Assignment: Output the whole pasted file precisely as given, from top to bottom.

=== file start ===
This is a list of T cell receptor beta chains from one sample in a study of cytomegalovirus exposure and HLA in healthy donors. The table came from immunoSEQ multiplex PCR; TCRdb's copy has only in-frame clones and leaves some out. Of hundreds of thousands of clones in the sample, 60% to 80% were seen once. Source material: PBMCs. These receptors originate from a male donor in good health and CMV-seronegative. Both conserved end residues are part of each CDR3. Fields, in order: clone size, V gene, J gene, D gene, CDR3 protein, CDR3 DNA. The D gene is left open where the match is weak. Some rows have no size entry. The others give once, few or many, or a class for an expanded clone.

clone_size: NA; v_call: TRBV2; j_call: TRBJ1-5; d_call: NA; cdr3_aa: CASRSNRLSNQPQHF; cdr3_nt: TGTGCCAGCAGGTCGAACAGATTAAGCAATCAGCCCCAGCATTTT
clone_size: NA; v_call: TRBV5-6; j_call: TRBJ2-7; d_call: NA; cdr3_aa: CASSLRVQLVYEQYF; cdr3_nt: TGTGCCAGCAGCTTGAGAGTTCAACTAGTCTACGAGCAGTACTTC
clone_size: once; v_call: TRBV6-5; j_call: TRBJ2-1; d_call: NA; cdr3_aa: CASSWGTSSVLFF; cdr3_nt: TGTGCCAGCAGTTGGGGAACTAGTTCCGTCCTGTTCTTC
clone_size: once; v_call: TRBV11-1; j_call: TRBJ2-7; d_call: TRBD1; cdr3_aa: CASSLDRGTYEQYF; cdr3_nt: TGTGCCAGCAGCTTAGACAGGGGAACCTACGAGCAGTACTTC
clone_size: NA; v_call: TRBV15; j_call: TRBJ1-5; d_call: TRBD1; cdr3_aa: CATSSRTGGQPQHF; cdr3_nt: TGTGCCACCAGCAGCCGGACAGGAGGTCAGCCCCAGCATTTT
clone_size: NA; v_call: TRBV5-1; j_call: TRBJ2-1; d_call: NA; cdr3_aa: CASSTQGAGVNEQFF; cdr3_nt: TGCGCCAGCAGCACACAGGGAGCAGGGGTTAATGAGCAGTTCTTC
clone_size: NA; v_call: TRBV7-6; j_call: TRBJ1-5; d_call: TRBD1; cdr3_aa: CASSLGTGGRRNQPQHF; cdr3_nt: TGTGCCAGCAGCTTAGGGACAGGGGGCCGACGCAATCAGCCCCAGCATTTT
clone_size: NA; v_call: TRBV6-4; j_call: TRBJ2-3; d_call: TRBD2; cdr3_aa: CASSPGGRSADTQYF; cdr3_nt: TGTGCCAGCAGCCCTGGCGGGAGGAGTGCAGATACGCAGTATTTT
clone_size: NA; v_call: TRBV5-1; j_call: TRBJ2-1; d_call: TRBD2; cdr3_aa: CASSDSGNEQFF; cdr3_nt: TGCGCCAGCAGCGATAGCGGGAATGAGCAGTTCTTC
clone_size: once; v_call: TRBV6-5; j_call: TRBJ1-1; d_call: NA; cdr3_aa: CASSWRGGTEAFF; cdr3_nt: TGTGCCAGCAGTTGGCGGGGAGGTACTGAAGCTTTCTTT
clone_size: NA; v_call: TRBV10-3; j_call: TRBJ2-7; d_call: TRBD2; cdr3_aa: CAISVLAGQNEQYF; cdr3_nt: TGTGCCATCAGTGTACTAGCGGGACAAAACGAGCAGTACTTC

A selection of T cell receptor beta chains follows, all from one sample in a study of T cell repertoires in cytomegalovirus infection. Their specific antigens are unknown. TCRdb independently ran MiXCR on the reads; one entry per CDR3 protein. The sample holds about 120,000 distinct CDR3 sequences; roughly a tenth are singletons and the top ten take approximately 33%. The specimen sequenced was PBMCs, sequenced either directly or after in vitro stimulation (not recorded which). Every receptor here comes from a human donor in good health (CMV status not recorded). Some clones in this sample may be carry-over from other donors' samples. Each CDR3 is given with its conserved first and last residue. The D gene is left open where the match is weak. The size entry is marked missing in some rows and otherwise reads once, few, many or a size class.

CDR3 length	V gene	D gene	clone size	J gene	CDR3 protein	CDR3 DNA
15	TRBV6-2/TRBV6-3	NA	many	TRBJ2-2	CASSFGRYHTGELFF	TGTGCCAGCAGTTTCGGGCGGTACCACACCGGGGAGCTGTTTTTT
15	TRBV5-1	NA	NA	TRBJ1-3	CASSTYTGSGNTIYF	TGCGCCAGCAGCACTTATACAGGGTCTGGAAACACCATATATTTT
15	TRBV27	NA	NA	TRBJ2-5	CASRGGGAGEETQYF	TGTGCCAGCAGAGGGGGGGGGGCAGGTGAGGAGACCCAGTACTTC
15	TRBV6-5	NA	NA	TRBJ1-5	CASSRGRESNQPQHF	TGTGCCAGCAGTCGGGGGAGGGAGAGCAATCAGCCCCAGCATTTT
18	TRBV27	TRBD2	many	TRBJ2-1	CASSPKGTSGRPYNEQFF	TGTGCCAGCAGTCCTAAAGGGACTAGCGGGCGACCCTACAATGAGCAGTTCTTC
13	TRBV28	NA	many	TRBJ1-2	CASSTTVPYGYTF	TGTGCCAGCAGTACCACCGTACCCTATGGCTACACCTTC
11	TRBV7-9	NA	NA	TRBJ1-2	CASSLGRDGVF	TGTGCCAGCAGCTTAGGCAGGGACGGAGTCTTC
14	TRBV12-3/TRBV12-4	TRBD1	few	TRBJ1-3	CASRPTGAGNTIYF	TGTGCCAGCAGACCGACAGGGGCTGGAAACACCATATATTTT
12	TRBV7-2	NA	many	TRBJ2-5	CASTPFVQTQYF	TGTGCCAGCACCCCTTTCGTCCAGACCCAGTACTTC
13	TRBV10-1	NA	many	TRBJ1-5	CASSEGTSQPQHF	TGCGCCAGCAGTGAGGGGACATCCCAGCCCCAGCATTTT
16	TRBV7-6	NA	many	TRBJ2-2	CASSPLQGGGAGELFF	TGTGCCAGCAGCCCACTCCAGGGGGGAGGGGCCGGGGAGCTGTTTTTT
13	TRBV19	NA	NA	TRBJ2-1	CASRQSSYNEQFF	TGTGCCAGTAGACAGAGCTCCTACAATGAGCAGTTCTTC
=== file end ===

This is a list of T cell receptor beta chains from one sample in a study of cytomegalovirus exposure and HLA in healthy donors. The table came from immunoSEQ multiplex PCR; TCRdb's copy has only in-frame clones and leaves some out. Of hundreds of thousands of clones in the sample, 60% to 80% were seen once. Source material: PBMCs. These receptors originate from a male donor in good health and CMV-seronegative. Both conserved end residues are part of each CDR3. Fields, in order: clone size, V gene, J gene, D gene, CDR3 protein, CDR3 DNA. The D gene is left open where the match is weak. Some rows have no size entry. The others give once, few or many, or a class for an expanded clone.

clone_size: NA; v_call: TRBV2; j_call: TRBJ1-5; d_call: NA; cdr3_aa: CASRSNRLSNQPQHF; cdr3_nt: TGTGCCAGCAGGTCGAACAGATTAAGCAATCAGCCCCAGCATTTT
clone_size: NA; v_call: TRBV5-6; j_call: TRBJ2-7; d_call: NA; cdr3_aa: CASSLRVQLVYEQYF; cdr3_nt: TGTGCCAGCAGCTTGAGAGTTCAACTAGTCTACGAGCAGTACTTC
clone_size: once; v_call: TRBV6-5; j_call: TRBJ2-1; d_call: NA; cdr3_aa: CASSWGTSSVLFF; cdr3_nt: TGTGCCAGCAGTTGGGGAACTAGTTCCGTCCTGTTCTTC
clone_size: once; v_call: TRBV11-1; j_call: TRBJ2-7; d_call: TRBD1; cdr3_aa: CASSLDRGTYEQYF; cdr3_nt: TGTGCCAGCAGCTTAGACAGGGGAACCTACGAGCAGTACTTC
clone_size: NA; v_call: TRBV15; j_call: TRBJ1-5; d_call: TRBD1; cdr3_aa: CATSSRTGGQPQHF; cdr3_nt: TGTGCCACCAGCAGCCGGACAGGAGGTCAGCCCCAGCATTTT
clone_size: NA; v_call: TRBV5-1; j_call: TRBJ2-1; d_call: NA; cdr3_aa: CASSTQGAGVNEQFF; cdr3_nt: TGCGCCAGCAGCACACAGGGAGCAGGGGTTAATGAGCAGTTCTTC
clone_size: NA; v_call: TRBV7-6; j_call: TRBJ1-5; d_call: TRBD1; cdr3_aa: CASSLGTGGRRNQPQHF; cdr3_nt: TGTGCCAGCAGCTTAGGGACAGGGGGCCGACGCAATCAGCCCCAGCATTTT
clone_size: NA; v_call: TRBV6-4; j_call: TRBJ2-3; d_call: TRBD2; cdr3_aa: CASSPGGRSADTQYF; cdr3_nt: TGTGCCAGCAGCCCTGGCGGGAGGAGTGCAGATACGCAGTATTTT
clone_size: NA; v_call: TRBV5-1; j_call: TRBJ2-1; d_call: TRBD2; cdr3_aa: CASSDSGNEQFF; cdr3_nt: TGCGCCAGCAGCGATAGCGGGAATGAGCAGTTCTTC
clone_size: once; v_call: TRBV6-5; j_call: TRBJ1-1; d_call: NA; cdr3_aa: CASSWRGGTEAFF; cdr3_nt: TGTGCCAGCAGTTGGCGGGGAGGTACTGAAGCTTTCTTT
clone_size: NA; v_call: TRBV10-3; j_call: TRBJ2-7; d_call: TRBD2; cdr3_aa: CAISVLAGQNEQYF; cdr3_nt: TGTGCCATCAGTGTACTAGCGGGACAAAACGAGCAGTACTTC

A selection of T cell receptor beta chains follows, all from one sample in a study of T cell repertoires in cytomegalovirus infection. Their specific antigens are unknown. TCRdb independently ran MiXCR on the reads; one entry per CDR3 protein. The sample holds about 120,000 distinct CDR3 sequences; roughly a tenth are singletons and the top ten take approximately 33%. The specimen sequenced was PBMCs, sequenced either directly or after in vitro stimulation (not recorded which). Every receptor here comes from a human donor in good health (CMV status not recorded). Some clones in this sample may be carry-over from other donors' samples. Each CDR3 is given with its conserved first and last residue. The D gene is left open where the match is weak. The size entry is marked missing in some rows and otherwise reads once, few, many or a size class.

CDR3 length	V gene	D gene	clone size	J gene	CDR3 protein	CDR3 DNA
15	TRBV6-2/TRBV6-3	NA	many	TRBJ2-2	CASSFGRYHTGELFF	TGTGCCAGCAGTTTCGGGCGGTACCACACCGGGGAGCTGTTTTTT
15	TRBV5-1	NA	NA	TRBJ1-3	CASSTYTGSGNTIYF	TGCGCCAGCAGCACTTATACAGGGTCTGGAAACACCATATATTTT
15	TRBV27	NA	NA	TRBJ2-5	CASRGGGAGEETQYF	TGTGCCAGCAGAGGGGGGGGGGCAGGTGAGGAGACCCAGTACTTC
15	TRBV6-5	NA	NA	TRBJ1-5	CASSRGRESNQPQHF	TGTGCCAGCAGTCGGGGGAGGGAGAGCAATCAGCCCCAGCATTTT
18	TRBV27	TRBD2	many	TRBJ2-1	CASSPKGTSGRPYNEQFF	TGTGCCAGCAGTCCTAAAGGGACTAGCGGGCGACCCTACAATGAGCAGTTCTTC
13	TRBV28	NA	many	TRBJ1-2	CASSTTVPYGYTF	TGTGCCAGCAGTACCACCGTACCCTATGGCTACACCTTC
11	TRBV7-9	NA	NA	TRBJ1-2	CASSLGRDGVF	TGTGCCAGCAGCTTAGGCAGGGACGGAGTCTTC
14	TRBV12-3/TRBV12-4	TRBD1	few	TRBJ1-3	CASRPTGAGNTIYF	TGTGCCAGCAGACCGACAGGGGCTGGAAACACCATATATTTT
12	TRBV7-2	NA	many	TRBJ2-5	CASTPFVQTQYF	TGTGCCAGCACCCCTTTCGTCCAGACCCAGTACTTC
13	TRBV10-1	NA	many	TRBJ1-5	CASSEGTSQPQHF	TGCGCCAGCAGTGAGGGGACATCCCAGCCCCAGCATTTT
16	TRBV7-6	NA	many	TRBJ2-2	CASSPLQGGGAGELFF	TGTGCCAGCAGCCCACTCCAGGGGGGAGGGGCCGGGGAGCTGTTTTTT
13	TRBV19	NA	NA	TRBJ2-1	CASRQSSYNEQFF	TGTGCCAGTAGACAGAGCTCCTACAATGAGCAGTTCTTC